Free of the messy political seesaw that takes place in democracies, Nazi Germany may have made a long-term commitment to manned expeditions to other planets. This might have been revered as manifest destiny for the planned “1,000-year Reich.”

There would be no U.S.-Soviet style space race because Germany would have knocked out any adversarial emerging superpowers. The Germans therefore could have methodically taken their time to build up a robust and well-supported space transportation infrastructure.

The first step would have been to develop heavy lift cargo vehicles (which NASA is revisiting now, 40 years after President Richard Nixon killed the Saturn V program). Super-rockets might be a spinoff from a Nazi military goal of quickly dispatching troops anywhere on the globe via giant suborbital transports. Just several flights of the mega-boosters would have been needed to construct a huge bicycle-wheel shaped space station. The 150-foot diameter spinning torus would provide artificial gravity to a crew of 80 astronauts, as imagined by von Braun.

Von Braun saw the station as the staging area for constructing large interplanetary spacecraft that could be massive and not restricted by aerodynamic design needed to ascend from Earth. Germany would have eventually used nuclear power to achieve beefy space energy resources and propulsion systems (though not predicted by von Braun).

In his writings von Braun envisioned a major sortie to the moon that would land 50 astronauts for an initial six-week stay. They would live inside a five-floor sphere atop a cluster of fuel tanks. This was simply enormous by Apollo standards – no man in a can!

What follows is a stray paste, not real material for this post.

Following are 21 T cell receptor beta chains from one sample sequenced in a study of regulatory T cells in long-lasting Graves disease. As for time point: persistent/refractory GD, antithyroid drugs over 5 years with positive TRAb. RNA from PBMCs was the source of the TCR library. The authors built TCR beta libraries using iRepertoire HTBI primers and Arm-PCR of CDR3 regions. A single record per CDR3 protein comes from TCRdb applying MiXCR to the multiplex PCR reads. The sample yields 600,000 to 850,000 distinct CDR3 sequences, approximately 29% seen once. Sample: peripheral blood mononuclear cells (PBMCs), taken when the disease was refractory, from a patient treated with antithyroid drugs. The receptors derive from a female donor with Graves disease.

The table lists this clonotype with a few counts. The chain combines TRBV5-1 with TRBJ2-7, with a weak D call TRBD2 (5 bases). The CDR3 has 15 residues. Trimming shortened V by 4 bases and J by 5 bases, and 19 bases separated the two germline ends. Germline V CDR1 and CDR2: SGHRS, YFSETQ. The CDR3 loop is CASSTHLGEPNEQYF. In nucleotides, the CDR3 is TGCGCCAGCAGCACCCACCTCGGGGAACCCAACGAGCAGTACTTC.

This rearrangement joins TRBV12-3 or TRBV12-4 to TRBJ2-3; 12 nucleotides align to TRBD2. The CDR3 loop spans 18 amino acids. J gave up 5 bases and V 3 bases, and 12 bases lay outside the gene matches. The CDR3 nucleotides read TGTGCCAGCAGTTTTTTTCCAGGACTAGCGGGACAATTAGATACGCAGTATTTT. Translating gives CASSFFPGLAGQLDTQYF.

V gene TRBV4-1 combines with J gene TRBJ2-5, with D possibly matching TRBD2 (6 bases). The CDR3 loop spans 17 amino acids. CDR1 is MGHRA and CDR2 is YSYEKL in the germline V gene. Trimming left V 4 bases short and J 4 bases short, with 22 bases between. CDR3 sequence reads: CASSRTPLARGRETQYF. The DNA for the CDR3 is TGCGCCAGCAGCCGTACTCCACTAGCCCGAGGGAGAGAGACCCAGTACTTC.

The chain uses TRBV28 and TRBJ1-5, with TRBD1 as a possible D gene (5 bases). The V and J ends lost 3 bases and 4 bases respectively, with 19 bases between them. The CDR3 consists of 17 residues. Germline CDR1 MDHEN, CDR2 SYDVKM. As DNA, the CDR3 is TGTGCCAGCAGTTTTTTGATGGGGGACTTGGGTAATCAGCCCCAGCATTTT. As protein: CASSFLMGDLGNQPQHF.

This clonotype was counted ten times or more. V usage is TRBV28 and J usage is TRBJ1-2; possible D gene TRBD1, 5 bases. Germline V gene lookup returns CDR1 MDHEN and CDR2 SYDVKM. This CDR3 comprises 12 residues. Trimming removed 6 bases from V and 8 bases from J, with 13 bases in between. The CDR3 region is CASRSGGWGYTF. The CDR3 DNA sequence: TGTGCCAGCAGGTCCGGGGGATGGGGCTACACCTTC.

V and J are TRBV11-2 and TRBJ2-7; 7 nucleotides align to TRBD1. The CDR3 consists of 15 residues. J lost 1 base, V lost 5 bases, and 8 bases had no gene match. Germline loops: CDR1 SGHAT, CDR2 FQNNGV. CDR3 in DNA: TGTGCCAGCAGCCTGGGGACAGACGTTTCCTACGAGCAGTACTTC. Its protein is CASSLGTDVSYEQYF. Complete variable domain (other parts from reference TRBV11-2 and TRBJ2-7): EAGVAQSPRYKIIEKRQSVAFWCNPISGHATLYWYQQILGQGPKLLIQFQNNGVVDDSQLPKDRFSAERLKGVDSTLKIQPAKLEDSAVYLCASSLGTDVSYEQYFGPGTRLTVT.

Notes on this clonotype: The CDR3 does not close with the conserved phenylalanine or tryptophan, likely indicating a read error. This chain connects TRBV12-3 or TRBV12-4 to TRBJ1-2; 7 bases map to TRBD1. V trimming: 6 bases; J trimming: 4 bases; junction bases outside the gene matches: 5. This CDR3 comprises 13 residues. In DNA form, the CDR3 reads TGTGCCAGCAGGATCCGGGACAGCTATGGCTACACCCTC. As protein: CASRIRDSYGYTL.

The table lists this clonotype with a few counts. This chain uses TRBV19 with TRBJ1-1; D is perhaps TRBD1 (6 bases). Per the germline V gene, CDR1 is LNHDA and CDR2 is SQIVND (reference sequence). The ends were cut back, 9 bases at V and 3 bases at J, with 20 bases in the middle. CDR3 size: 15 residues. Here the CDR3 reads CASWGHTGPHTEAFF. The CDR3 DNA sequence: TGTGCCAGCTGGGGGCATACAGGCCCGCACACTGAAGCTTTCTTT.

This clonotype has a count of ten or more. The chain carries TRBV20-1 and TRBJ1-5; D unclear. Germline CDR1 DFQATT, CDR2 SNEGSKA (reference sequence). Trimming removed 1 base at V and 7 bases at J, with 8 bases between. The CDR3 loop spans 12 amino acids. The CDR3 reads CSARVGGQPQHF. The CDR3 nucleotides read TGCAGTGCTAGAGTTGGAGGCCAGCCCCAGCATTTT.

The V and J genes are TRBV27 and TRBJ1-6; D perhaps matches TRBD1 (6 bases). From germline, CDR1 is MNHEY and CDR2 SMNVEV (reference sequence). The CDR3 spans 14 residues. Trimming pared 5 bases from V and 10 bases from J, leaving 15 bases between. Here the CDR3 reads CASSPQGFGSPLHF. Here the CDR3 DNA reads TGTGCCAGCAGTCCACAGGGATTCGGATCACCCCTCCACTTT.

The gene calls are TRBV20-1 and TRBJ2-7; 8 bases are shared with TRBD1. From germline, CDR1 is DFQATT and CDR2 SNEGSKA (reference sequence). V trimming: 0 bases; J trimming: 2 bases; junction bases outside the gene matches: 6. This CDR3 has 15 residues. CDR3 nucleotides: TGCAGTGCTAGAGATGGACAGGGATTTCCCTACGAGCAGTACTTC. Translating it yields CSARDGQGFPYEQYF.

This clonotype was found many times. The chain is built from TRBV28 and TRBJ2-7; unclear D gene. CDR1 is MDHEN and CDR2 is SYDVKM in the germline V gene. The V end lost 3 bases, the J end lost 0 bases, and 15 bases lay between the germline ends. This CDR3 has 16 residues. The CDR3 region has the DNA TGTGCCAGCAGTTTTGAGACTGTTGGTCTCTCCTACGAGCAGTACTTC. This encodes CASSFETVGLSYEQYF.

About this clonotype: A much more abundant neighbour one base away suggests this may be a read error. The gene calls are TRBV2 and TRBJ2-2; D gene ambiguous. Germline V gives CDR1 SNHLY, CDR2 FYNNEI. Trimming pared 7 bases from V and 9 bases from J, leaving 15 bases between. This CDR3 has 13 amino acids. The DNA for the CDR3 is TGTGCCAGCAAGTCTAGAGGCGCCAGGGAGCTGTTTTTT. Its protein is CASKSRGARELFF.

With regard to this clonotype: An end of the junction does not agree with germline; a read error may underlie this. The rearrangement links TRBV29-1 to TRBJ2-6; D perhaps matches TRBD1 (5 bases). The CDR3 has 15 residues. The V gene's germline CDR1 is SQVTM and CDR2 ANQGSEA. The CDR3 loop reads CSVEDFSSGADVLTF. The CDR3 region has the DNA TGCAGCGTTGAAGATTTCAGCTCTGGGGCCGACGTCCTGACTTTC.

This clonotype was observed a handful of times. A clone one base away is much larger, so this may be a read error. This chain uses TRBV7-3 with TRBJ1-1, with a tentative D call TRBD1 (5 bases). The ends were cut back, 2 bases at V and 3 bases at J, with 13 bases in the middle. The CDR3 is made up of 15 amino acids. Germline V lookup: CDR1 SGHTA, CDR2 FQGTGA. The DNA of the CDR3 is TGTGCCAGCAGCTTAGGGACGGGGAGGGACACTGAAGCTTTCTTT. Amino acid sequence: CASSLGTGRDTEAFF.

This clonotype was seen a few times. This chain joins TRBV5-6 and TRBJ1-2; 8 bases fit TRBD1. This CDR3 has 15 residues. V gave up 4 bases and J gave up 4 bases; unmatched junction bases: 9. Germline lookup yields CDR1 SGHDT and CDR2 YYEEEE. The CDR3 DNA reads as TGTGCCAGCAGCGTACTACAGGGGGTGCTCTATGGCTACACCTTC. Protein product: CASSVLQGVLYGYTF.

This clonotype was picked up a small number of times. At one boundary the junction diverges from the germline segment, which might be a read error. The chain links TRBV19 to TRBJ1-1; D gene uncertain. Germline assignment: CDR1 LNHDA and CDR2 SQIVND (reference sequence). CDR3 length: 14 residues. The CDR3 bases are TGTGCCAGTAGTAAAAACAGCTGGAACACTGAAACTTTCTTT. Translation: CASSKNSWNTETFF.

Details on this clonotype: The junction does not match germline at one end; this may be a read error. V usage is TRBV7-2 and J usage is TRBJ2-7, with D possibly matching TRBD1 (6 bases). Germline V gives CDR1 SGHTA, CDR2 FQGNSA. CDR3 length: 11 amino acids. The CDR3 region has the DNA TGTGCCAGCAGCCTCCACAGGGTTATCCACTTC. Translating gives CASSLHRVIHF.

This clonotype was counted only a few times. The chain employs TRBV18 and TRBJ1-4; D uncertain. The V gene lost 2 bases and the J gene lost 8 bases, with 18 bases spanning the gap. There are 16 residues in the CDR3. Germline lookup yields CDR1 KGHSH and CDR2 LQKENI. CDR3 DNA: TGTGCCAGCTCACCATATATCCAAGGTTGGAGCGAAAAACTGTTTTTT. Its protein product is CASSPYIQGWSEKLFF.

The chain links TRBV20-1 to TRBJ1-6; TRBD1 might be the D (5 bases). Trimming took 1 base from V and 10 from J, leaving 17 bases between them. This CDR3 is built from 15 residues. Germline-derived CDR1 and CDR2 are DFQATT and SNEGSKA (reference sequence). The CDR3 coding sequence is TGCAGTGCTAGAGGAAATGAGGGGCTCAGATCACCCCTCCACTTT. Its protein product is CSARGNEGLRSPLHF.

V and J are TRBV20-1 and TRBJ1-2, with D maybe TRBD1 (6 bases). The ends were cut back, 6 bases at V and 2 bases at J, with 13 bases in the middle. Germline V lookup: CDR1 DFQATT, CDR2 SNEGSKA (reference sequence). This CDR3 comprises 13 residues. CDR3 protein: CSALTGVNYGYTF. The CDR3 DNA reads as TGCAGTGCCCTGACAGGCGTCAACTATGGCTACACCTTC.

A huge remote controlled cargo vessel would accompany the manned vehicle to a landing site near the moon’s north pole. It would carry rovers with a 250-mile range capability.  There would be construction supplies to build an Antarctic-style scientific outpost.

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Von Braun thought big. Like Heman Cortez’s fleet of 11 ships and 500 men sent to the New World in the 16th century, Von Braun envisioned a flotilla of 11 manned vessels carrying 70 astronauts to Mars. It would require the equivalent of nearly 300 Saturn V launches to carry all the parts into low Earth orbit for assembly. The fleet concept provided a lot of redundancy and carried along plenty of contingency supplies for the three-year mission. Unlike the Cortez expedition, this would not be a one-way trip.

German engineering prowess and the political stability of a dictatorship could have realized such an ambitious program. Humans might have made it to Mars before 2001, and begun interplanetary colonization before 2100.

But the thought of swastika-emblazoned spacecraft plying the solar system is downright chilling. And it leaves us with an equally chilling thought that the first interstellar species we encounter may be descended from an aggressive and warlike super-technological civilization that started out by enslaving their entire home planet.

Image credits: Collier’s Magazine/C. Bonestell, U.S. Information Agency, Phil Bono and Ken Gatland